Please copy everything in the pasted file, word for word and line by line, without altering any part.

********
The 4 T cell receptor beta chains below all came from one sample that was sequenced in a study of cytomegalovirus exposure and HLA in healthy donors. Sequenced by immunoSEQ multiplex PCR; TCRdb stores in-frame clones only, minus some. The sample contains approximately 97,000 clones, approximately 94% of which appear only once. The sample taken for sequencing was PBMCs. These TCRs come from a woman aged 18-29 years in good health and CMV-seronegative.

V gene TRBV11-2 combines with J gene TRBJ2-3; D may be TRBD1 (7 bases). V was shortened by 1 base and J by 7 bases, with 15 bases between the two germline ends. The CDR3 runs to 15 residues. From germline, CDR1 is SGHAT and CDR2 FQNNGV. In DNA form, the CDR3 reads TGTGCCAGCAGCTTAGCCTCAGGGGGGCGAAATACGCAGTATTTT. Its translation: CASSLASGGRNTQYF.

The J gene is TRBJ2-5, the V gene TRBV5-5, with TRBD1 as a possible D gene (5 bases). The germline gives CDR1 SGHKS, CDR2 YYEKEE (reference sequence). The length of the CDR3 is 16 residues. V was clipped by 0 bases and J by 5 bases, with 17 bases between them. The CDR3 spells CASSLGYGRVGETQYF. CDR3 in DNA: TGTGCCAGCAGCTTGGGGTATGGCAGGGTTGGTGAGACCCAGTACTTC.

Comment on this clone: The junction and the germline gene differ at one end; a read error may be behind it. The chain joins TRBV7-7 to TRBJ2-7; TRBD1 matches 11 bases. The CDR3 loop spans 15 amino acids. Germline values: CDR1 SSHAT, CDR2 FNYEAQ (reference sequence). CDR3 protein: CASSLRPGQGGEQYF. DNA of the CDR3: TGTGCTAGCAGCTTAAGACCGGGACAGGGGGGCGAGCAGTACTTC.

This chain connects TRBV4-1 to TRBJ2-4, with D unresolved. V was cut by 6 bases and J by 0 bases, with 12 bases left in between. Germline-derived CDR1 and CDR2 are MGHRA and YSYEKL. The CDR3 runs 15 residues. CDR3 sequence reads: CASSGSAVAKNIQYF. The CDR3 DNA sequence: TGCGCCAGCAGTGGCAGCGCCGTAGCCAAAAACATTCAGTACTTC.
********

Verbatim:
The 4 T cell receptor beta chains below all came from one sample that was sequenced in a study of cytomegalovirus exposure and HLA in healthy donors. Sequenced by immunoSEQ multiplex PCR; TCRdb stores in-frame clones only, minus some. The sample contains approximately 97,000 clones, approximately 94% of which appear only once. The sample taken for sequencing was PBMCs. These TCRs come from a woman aged 18-29 years in good health and CMV-seronegative.

V gene TRBV11-2 combines with J gene TRBJ2-3; D may be TRBD1 (7 bases). V was shortened by 1 base and J by 7 bases, with 15 bases between the two germline ends. The CDR3 runs to 15 residues. From germline, CDR1 is SGHAT and CDR2 FQNNGV. In DNA form, the CDR3 reads TGTGCCAGCAGCTTAGCCTCAGGGGGGCGAAATACGCAGTATTTT. Its translation: CASSLASGGRNTQYF.

The J gene is TRBJ2-5, the V gene TRBV5-5, with TRBD1 as a possible D gene (5 bases). The germline gives CDR1 SGHKS, CDR2 YYEKEE (reference sequence). The length of the CDR3 is 16 residues. V was clipped by 0 bases and J by 5 bases, with 17 bases between them. The CDR3 spells CASSLGYGRVGETQYF. CDR3 in DNA: TGTGCCAGCAGCTTGGGGTATGGCAGGGTTGGTGAGACCCAGTACTTC.

Comment on this clone: The junction and the germline gene differ at one end; a read error may be behind it. The chain joins TRBV7-7 to TRBJ2-7; TRBD1 matches 11 bases. The CDR3 loop spans 15 amino acids. Germline values: CDR1 SSHAT, CDR2 FNYEAQ (reference sequence). CDR3 protein: CASSLRPGQGGEQYF. DNA of the CDR3: TGTGCTAGCAGCTTAAGACCGGGACAGGGGGGCGAGCAGTACTTC.

This chain connects TRBV4-1 to TRBJ2-4, with D unresolved. V was cut by 6 bases and J by 0 bases, with 12 bases left in between. Germline-derived CDR1 and CDR2 are MGHRA and YSYEKL. The CDR3 runs 15 residues. CDR3 sequence reads: CASSGSAVAKNIQYF. The CDR3 DNA sequence: TGCGCCAGCAGTGGCAGCGCCGTAGCCAAAAACATTCAGTACTTC.